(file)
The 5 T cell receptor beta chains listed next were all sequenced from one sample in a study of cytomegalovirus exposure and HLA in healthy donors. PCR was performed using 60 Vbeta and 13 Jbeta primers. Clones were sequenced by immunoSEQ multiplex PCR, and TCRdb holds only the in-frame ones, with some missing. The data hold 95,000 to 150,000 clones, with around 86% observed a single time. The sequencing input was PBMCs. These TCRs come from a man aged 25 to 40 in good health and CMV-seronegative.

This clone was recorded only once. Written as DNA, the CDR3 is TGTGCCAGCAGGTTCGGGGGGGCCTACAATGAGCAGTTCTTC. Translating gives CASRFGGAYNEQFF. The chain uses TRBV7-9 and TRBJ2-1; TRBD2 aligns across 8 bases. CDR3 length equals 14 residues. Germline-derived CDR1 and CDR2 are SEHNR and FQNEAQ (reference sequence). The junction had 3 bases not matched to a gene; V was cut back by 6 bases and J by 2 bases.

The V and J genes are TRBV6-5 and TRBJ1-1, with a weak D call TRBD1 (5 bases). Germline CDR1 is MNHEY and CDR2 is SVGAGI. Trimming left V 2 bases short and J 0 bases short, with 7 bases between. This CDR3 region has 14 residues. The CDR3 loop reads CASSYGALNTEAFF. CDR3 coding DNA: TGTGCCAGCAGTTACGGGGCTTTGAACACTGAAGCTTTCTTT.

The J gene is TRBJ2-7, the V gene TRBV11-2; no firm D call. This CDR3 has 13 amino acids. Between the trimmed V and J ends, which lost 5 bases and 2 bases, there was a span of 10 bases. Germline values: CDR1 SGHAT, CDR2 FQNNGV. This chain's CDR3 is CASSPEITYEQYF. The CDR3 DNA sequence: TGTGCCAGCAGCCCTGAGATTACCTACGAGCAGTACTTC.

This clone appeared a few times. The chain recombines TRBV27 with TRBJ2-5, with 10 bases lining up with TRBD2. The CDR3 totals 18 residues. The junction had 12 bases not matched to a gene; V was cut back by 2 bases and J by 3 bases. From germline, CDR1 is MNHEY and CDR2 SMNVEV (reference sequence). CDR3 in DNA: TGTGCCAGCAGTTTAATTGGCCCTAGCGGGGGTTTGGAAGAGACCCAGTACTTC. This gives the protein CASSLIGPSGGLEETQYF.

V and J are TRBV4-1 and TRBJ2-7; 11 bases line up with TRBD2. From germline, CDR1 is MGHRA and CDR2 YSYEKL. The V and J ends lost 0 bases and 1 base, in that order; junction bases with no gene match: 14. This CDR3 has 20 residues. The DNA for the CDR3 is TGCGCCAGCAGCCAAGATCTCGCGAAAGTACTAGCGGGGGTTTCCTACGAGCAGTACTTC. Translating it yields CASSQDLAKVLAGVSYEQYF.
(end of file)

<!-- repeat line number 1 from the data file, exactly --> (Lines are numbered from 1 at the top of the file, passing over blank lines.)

The 5 T cell receptor beta chains listed next were all sequenced from one sample in a study of cytomegalovirus exposure and HLA in healthy donors. PCR was performed using 60 Vbeta and 13 Jbeta primers. Clones were sequenced by immunoSEQ multiplex PCR, and TCRdb holds only the in-frame ones, with some missing. The data hold 95,000 to 150,000 clones, with around 86% observed a single time. The sequencing input was PBMCs. These TCRs come from a man aged 25 to 40 in good health and CMV-seronegative.